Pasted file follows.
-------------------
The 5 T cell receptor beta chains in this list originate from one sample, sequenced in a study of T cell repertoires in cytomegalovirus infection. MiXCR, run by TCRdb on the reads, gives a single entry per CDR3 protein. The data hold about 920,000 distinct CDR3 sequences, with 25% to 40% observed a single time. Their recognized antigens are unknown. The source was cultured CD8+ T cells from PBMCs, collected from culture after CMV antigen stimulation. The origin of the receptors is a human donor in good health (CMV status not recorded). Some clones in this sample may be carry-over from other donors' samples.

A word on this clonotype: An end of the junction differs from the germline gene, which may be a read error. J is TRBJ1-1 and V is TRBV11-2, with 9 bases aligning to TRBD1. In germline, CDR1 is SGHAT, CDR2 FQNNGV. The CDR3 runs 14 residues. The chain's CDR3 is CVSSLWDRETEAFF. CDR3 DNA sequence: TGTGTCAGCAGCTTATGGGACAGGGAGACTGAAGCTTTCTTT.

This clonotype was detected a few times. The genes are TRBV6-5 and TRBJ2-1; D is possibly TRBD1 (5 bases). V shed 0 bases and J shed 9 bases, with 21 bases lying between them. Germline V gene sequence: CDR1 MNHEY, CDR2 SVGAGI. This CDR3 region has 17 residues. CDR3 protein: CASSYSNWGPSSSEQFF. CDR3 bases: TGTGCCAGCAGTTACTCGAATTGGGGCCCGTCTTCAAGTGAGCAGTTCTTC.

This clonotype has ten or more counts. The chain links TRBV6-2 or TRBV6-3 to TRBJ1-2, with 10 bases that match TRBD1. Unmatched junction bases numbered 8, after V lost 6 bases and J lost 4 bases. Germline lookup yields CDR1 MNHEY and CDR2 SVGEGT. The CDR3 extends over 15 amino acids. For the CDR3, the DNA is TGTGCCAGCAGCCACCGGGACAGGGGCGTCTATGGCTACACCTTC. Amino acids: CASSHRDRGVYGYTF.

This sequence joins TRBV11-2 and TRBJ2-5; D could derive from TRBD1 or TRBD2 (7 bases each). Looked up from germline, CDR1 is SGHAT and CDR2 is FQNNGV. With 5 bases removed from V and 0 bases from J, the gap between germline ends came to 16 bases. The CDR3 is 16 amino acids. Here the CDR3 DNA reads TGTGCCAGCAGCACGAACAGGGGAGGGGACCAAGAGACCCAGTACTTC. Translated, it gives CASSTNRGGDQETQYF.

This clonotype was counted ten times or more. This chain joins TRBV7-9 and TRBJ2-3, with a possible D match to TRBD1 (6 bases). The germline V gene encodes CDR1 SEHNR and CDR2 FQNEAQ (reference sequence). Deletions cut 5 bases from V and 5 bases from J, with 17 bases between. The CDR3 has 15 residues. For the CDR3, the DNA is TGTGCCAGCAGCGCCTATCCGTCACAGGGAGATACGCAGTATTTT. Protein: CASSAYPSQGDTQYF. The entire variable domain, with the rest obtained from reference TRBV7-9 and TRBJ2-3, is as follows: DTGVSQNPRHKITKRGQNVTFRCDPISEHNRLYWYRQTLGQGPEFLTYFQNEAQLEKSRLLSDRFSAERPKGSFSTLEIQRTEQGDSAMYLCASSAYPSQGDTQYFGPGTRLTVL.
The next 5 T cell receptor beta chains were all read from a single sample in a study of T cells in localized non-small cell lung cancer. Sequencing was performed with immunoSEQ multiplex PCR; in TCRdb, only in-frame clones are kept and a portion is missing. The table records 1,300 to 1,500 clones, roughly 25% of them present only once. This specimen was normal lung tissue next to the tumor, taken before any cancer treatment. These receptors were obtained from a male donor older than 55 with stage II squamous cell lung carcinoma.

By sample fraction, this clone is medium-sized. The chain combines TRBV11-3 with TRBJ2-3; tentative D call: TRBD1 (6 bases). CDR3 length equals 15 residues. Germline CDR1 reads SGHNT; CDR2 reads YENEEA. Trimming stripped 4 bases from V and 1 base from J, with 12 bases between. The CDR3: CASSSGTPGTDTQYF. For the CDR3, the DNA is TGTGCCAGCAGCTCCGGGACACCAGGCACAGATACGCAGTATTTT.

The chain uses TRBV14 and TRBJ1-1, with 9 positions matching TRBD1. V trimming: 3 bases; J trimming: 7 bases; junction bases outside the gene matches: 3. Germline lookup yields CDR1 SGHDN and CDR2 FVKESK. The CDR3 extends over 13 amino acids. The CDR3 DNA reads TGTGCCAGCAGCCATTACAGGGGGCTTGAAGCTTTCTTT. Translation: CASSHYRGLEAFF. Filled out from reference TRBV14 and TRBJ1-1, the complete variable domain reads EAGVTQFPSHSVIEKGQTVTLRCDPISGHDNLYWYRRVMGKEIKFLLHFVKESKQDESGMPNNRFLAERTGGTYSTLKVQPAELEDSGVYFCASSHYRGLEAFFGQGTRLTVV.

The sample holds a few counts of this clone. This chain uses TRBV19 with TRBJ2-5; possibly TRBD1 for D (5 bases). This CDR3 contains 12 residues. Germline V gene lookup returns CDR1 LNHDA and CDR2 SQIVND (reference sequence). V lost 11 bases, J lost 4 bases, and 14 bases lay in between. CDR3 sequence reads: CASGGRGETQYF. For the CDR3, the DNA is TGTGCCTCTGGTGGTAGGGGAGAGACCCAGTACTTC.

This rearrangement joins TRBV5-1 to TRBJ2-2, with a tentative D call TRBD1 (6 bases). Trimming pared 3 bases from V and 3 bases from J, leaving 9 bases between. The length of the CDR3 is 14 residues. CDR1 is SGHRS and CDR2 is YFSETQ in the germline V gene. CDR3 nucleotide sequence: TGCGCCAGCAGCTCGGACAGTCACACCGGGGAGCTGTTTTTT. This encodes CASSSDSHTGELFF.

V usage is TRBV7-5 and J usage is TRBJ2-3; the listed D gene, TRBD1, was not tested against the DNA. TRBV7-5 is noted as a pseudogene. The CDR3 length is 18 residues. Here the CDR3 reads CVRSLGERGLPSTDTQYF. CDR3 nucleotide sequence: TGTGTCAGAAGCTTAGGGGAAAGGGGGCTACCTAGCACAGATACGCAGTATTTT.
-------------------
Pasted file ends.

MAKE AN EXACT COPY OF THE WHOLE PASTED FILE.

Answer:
The 5 T cell receptor beta chains in this list originate from one sample, sequenced in a study of T cell repertoires in cytomegalovirus infection. MiXCR, run by TCRdb on the reads, gives a single entry per CDR3 protein. The data hold about 920,000 distinct CDR3 sequences, with 25% to 40% observed a single time. Their recognized antigens are unknown. The source was cultured CD8+ T cells from PBMCs, collected from culture after CMV antigen stimulation. The origin of the receptors is a human donor in good health (CMV status not recorded). Some clones in this sample may be carry-over from other donors' samples.

A word on this clonotype: An end of the junction differs from the germline gene, which may be a read error. J is TRBJ1-1 and V is TRBV11-2, with 9 bases aligning to TRBD1. In germline, CDR1 is SGHAT, CDR2 FQNNGV. The CDR3 runs 14 residues. The chain's CDR3 is CVSSLWDRETEAFF. CDR3 DNA sequence: TGTGTCAGCAGCTTATGGGACAGGGAGACTGAAGCTTTCTTT.

This clonotype was detected a few times. The genes are TRBV6-5 and TRBJ2-1; D is possibly TRBD1 (5 bases). V shed 0 bases and J shed 9 bases, with 21 bases lying between them. Germline V gene sequence: CDR1 MNHEY, CDR2 SVGAGI. This CDR3 region has 17 residues. CDR3 protein: CASSYSNWGPSSSEQFF. CDR3 bases: TGTGCCAGCAGTTACTCGAATTGGGGCCCGTCTTCAAGTGAGCAGTTCTTC.

This clonotype has ten or more counts. The chain links TRBV6-2 or TRBV6-3 to TRBJ1-2, with 10 bases that match TRBD1. Unmatched junction bases numbered 8, after V lost 6 bases and J lost 4 bases. Germline lookup yields CDR1 MNHEY and CDR2 SVGEGT. The CDR3 extends over 15 amino acids. For the CDR3, the DNA is TGTGCCAGCAGCCACCGGGACAGGGGCGTCTATGGCTACACCTTC. Amino acids: CASSHRDRGVYGYTF.

This sequence joins TRBV11-2 and TRBJ2-5; D could derive from TRBD1 or TRBD2 (7 bases each). Looked up from germline, CDR1 is SGHAT and CDR2 is FQNNGV. With 5 bases removed from V and 0 bases from J, the gap between germline ends came to 16 bases. The CDR3 is 16 amino acids. Here the CDR3 DNA reads TGTGCCAGCAGCACGAACAGGGGAGGGGACCAAGAGACCCAGTACTTC. Translated, it gives CASSTNRGGDQETQYF.

This clonotype was counted ten times or more. This chain joins TRBV7-9 and TRBJ2-3, with a possible D match to TRBD1 (6 bases). The germline V gene encodes CDR1 SEHNR and CDR2 FQNEAQ (reference sequence). Deletions cut 5 bases from V and 5 bases from J, with 17 bases between. The CDR3 has 15 residues. For the CDR3, the DNA is TGTGCCAGCAGCGCCTATCCGTCACAGGGAGATACGCAGTATTTT. Protein: CASSAYPSQGDTQYF. The entire variable domain, with the rest obtained from reference TRBV7-9 and TRBJ2-3, is as follows: DTGVSQNPRHKITKRGQNVTFRCDPISEHNRLYWYRQTLGQGPEFLTYFQNEAQLEKSRLLSDRFSAERPKGSFSTLEIQRTEQGDSAMYLCASSAYPSQGDTQYFGPGTRLTVL.
The next 5 T cell receptor beta chains were all read from a single sample in a study of T cells in localized non-small cell lung cancer. Sequencing was performed with immunoSEQ multiplex PCR; in TCRdb, only in-frame clones are kept and a portion is missing. The table records 1,300 to 1,500 clones, roughly 25% of them present only once. This specimen was normal lung tissue next to the tumor, taken before any cancer treatment. These receptors were obtained from a male donor older than 55 with stage II squamous cell lung carcinoma.

By sample fraction, this clone is medium-sized. The chain combines TRBV11-3 with TRBJ2-3; tentative D call: TRBD1 (6 bases). CDR3 length equals 15 residues. Germline CDR1 reads SGHNT; CDR2 reads YENEEA. Trimming stripped 4 bases from V and 1 base from J, with 12 bases between. The CDR3: CASSSGTPGTDTQYF. For the CDR3, the DNA is TGTGCCAGCAGCTCCGGGACACCAGGCACAGATACGCAGTATTTT.

The chain uses TRBV14 and TRBJ1-1, with 9 positions matching TRBD1. V trimming: 3 bases; J trimming: 7 bases; junction bases outside the gene matches: 3. Germline lookup yields CDR1 SGHDN and CDR2 FVKESK. The CDR3 extends over 13 amino acids. The CDR3 DNA reads TGTGCCAGCAGCCATTACAGGGGGCTTGAAGCTTTCTTT. Translation: CASSHYRGLEAFF. Filled out from reference TRBV14 and TRBJ1-1, the complete variable domain reads EAGVTQFPSHSVIEKGQTVTLRCDPISGHDNLYWYRRVMGKEIKFLLHFVKESKQDESGMPNNRFLAERTGGTYSTLKVQPAELEDSGVYFCASSHYRGLEAFFGQGTRLTVV.

The sample holds a few counts of this clone. This chain uses TRBV19 with TRBJ2-5; possibly TRBD1 for D (5 bases). This CDR3 contains 12 residues. Germline V gene lookup returns CDR1 LNHDA and CDR2 SQIVND (reference sequence). V lost 11 bases, J lost 4 bases, and 14 bases lay in between. CDR3 sequence reads: CASGGRGETQYF. For the CDR3, the DNA is TGTGCCTCTGGTGGTAGGGGAGAGACCCAGTACTTC.

This rearrangement joins TRBV5-1 to TRBJ2-2, with a tentative D call TRBD1 (6 bases). Trimming pared 3 bases from V and 3 bases from J, leaving 9 bases between. The length of the CDR3 is 14 residues. CDR1 is SGHRS and CDR2 is YFSETQ in the germline V gene. CDR3 nucleotide sequence: TGCGCCAGCAGCTCGGACAGTCACACCGGGGAGCTGTTTTTT. This encodes CASSSDSHTGELFF.

V usage is TRBV7-5 and J usage is TRBJ2-3; the listed D gene, TRBD1, was not tested against the DNA. TRBV7-5 is noted as a pseudogene. The CDR3 length is 18 residues. Here the CDR3 reads CVRSLGERGLPSTDTQYF. CDR3 nucleotide sequence: TGTGTCAGAAGCTTAGGGGAAAGGGGGCTACCTAGCACAGATACGCAGTATTTT.